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How to Fuel Your Body Before Race Day

It’s no secret that proper nutrition will boost your athletic performance when training for a big event. Yet questions about what and when to eat can be a little overwhelming, especially for those who are new to a sport.

“When it comes to diet and training, there isn’t a universal plan because everyone is different,” says Ryan Cannon, an orthopaedic personal trainer at University of Utah Health. “It depends on many factors such as age, fitness level, and how your body responds to different foods.”

Cannon recommends working with a personal trainer, a coach, or a nutritionist to plan out a nutrition strategy that’s right for you. However, some proven dietary tips can help you along the way.

Fuel Up with Carbs

Carb loading is a tried-and-true strategy for building up energy reserves the day before an epic workout. Just remember to go easy on the protein and rich cream sauce.

“A big spaghetti dinner is a go-to strategy among athletes when getting ready for race day,” Cannon says. “It’s a fun way to prepare yourself for a vigorous workout. But try not to overindulge and be sure to drink plenty of water.”

If you’re not in a pasta mood, many other options for carb loading include baked potatoes, pizza with chicken, rice and vegetables, pancakes, and waffles.

Get Off to a Good Start

The right breakfast can make or break a workout, so remember to choose wisely before you grab and go. Here are a few performance-boosting breakfast foods that are easy on the stomach:

  • Peanut butter toast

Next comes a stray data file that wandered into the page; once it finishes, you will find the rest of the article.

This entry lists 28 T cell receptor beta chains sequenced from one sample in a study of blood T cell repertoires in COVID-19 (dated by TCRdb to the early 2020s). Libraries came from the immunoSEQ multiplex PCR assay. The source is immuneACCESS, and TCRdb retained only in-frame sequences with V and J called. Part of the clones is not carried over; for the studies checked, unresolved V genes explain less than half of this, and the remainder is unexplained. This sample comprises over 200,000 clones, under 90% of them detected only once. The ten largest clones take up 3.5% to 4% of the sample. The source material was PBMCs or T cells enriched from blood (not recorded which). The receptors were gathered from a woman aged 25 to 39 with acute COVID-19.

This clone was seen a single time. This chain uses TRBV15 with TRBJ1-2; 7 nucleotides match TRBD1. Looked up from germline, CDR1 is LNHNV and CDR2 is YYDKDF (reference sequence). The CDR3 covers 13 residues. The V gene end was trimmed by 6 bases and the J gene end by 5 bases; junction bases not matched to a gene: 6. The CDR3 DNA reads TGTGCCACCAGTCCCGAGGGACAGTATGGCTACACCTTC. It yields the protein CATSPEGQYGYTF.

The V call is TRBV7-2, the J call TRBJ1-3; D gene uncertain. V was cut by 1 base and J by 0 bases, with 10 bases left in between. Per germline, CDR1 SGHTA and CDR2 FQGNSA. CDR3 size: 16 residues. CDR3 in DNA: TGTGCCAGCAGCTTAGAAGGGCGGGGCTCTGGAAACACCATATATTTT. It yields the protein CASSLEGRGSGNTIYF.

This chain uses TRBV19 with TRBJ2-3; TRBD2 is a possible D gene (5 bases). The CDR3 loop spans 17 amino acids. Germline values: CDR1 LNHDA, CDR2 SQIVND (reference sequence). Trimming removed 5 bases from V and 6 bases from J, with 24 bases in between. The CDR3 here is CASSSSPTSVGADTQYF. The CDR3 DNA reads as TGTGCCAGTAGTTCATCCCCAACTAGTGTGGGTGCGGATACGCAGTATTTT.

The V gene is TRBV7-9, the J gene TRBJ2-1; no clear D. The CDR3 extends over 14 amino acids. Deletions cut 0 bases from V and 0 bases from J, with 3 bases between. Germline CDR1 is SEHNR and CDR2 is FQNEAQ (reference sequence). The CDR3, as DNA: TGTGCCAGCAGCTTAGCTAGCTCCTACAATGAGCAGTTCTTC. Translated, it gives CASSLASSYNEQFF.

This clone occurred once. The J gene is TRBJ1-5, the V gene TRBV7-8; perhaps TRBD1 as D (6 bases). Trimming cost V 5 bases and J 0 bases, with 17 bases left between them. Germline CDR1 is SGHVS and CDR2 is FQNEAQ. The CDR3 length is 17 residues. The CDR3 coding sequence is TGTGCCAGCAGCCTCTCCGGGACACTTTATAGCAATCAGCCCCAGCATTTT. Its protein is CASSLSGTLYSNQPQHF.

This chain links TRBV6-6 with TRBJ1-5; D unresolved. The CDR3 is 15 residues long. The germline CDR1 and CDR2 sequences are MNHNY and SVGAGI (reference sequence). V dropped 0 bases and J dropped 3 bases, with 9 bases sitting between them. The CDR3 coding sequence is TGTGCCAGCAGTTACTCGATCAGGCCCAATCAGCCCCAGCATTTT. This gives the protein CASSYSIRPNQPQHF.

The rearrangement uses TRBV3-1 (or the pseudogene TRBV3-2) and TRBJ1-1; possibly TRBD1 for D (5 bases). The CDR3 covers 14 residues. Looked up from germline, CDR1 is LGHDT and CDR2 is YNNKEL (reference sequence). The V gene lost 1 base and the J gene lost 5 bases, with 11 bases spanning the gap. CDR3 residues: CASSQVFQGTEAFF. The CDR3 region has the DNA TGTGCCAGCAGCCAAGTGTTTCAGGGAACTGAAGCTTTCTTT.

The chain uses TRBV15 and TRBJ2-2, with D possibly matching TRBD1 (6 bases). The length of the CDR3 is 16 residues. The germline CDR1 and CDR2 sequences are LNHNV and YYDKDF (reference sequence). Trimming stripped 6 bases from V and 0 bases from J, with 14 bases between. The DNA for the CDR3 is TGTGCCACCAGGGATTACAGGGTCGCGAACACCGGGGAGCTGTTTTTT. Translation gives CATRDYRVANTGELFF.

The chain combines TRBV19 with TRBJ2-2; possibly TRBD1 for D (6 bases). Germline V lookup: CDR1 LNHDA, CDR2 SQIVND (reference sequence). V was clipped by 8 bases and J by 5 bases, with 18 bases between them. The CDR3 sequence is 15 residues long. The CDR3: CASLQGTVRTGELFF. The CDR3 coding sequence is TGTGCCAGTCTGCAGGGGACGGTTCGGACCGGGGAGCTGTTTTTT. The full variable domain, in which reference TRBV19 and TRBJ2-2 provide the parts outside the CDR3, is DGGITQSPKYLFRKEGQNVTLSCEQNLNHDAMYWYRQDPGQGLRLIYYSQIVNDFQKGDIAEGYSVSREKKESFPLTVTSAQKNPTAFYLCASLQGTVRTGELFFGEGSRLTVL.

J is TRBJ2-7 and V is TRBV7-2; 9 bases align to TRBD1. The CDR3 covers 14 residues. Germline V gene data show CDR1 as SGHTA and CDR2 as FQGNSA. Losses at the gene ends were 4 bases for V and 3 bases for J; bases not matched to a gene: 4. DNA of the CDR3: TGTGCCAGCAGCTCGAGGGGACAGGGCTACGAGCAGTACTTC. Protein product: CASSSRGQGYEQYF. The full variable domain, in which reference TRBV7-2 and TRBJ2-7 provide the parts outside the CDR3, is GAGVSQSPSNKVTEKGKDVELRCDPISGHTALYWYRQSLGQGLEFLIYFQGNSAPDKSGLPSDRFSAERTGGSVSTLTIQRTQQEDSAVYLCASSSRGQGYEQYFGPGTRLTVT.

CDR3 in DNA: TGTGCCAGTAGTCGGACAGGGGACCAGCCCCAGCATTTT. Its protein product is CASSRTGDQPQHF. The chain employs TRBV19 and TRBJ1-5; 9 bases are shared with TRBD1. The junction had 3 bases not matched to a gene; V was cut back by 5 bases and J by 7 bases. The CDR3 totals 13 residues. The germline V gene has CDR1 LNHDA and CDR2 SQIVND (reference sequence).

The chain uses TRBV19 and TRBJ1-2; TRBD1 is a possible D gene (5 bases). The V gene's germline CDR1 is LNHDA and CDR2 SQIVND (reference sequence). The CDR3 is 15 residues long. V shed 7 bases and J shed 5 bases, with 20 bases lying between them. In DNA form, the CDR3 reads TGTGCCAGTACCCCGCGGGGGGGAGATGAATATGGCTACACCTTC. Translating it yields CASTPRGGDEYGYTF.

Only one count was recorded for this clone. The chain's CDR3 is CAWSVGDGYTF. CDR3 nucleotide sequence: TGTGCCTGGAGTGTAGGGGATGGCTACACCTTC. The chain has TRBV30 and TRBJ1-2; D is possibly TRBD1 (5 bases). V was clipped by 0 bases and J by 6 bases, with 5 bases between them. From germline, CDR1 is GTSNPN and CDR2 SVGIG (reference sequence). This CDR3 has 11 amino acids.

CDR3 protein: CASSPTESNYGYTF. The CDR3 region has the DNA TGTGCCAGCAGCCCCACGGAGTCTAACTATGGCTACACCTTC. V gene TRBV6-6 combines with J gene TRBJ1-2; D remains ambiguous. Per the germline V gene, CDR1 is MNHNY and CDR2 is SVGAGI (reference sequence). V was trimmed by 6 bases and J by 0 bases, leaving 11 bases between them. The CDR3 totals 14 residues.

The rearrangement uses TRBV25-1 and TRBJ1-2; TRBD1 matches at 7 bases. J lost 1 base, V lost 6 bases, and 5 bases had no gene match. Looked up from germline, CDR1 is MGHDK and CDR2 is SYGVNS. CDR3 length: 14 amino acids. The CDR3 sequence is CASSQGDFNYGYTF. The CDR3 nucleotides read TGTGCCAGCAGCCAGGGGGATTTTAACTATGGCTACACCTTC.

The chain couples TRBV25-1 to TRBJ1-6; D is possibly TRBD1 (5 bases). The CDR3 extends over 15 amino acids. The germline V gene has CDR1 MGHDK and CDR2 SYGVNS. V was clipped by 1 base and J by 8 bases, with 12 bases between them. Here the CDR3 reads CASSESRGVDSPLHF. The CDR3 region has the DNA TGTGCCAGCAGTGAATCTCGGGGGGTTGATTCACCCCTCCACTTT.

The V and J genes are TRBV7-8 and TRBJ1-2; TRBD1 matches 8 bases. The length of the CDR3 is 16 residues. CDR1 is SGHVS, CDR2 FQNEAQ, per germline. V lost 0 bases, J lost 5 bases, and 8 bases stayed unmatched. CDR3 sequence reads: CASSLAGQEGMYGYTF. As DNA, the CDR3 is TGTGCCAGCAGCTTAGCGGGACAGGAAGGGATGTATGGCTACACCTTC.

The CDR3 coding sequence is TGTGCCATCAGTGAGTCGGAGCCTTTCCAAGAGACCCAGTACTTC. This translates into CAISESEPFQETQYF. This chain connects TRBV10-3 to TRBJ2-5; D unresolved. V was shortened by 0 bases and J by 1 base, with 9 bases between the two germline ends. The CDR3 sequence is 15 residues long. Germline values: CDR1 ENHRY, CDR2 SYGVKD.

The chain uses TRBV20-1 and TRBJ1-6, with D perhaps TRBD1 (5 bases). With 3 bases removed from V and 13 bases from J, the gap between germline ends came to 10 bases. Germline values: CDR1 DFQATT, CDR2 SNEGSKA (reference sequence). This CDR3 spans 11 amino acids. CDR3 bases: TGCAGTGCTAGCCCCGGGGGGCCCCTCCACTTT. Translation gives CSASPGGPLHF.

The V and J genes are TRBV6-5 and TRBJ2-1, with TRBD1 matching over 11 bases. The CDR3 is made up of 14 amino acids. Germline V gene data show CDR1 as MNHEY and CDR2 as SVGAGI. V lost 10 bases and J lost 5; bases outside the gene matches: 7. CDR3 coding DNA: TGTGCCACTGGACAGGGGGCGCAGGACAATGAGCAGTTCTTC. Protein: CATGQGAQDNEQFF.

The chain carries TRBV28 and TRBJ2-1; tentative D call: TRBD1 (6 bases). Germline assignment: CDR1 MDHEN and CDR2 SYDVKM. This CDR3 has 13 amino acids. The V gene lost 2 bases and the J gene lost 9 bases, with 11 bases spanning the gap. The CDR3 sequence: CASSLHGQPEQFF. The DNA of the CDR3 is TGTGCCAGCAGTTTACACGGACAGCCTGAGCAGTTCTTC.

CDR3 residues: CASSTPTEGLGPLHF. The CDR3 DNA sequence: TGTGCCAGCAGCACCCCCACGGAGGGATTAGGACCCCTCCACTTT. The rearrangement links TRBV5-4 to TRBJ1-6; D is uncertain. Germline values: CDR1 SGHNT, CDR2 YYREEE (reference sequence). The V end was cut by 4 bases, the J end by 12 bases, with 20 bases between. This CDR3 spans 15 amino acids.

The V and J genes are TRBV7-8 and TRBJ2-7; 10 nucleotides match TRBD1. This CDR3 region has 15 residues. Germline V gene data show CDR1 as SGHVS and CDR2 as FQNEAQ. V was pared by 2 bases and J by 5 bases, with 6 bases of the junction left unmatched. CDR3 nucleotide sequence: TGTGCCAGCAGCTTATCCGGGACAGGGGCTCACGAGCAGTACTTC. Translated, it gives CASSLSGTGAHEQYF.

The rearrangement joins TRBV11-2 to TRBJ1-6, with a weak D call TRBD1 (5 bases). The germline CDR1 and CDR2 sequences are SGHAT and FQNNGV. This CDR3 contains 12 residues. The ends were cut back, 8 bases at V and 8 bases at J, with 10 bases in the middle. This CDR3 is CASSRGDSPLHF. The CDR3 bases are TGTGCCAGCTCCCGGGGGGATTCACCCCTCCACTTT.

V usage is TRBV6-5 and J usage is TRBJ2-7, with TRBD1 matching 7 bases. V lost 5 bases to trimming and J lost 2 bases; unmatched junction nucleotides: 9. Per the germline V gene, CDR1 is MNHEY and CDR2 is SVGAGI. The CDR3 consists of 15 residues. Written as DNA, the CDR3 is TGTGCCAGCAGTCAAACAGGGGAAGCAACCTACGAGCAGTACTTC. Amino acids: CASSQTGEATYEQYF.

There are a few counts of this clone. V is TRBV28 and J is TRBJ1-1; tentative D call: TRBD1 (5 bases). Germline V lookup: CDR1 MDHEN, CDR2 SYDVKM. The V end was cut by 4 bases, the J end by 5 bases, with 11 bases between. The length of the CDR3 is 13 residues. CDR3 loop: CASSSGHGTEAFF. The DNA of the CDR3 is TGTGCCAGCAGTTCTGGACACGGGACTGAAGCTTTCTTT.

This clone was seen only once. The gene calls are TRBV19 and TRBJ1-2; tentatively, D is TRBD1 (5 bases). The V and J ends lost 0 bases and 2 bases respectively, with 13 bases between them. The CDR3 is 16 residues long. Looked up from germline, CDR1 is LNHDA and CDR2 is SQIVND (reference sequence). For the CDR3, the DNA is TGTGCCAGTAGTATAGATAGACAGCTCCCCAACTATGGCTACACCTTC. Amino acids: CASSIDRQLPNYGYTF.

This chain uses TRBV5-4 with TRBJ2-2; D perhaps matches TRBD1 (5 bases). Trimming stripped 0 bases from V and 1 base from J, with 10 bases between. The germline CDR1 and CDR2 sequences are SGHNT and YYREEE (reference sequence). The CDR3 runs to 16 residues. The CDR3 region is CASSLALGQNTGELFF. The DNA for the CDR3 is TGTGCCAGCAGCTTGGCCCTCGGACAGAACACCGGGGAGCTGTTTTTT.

• Oatmeal with fruit
  • Protein bar and fruit juice
  • A bagel with a banana
  • A fruit smoothie with coconut water
  • A hardboiled egg with salt

Eat, Drink, and Run

Whether you’re on a long run, ride, or swim—or doing all three—it’s important to think ahead. That means replenishing your sodium levels and electrolytes with gels, salt tablets, pickle juice, and sports drinks.

“Don’t wait for a certain mile marker to start taking a gel or drinking an energy drink,” Cannon says. “You want to start consuming these things before you hit the wall, because at that point it’s already too late.”

During a long workout, it’s best to frequently drink both sports drinks and water. Make good use of every water stop and pay attention to any signs of dehydration.

“Water intake varies from person to person, so there isn’t a certain timetable to go by for hydrating before, during, and after a workout,” Cannon says. “Try to drink plenty of water, but don’t go overboard and over-hydrate.”

Refuel and Recover the Right Way

You just finished an epic workout, and it’s time to fill that empty stomach. Before heading to your favorite fast-food joint, remember that not all calories are good calories.

“It’s important to be in the mindset of eating to train, not training to eat,” Cannon says. “Don’t use a big workout as a reason to eat a huge slab of chocolate cake. Think of food as a fuel source for optimizing your performance and overall health.”

After a workout, Cannon recommends replenishing your body with nutrient-rich foods, such as lean proteins, vegetables, carbs, and good fats. A good rule of thumb is to avoid fast food and pre-packaged snacks, which can derail your progress.

Keep a Fitness Journal

It takes some trial and error to figure out a nutrition plan. That’s why a fitness journal is an excellent tool for determining which foods help or hinder your performance and weight goals. As for the bathroom scale, try not to be discouraged if the needle moves forward.

“It’s easy to get upset when your weight goes up while you’re training,” Cannon says. “The scale isn’t going to show that you’re losing fat but gaining muscle, so pay closer attention to how your clothes fit than the number.”

Whether it’s the number on the scale, a sluggish workout, or a minor injury, setbacks are sure to happen throughout your training journey. Remember to take it easy on yourself, stay the course, and celebrate all your big and little wins along the way.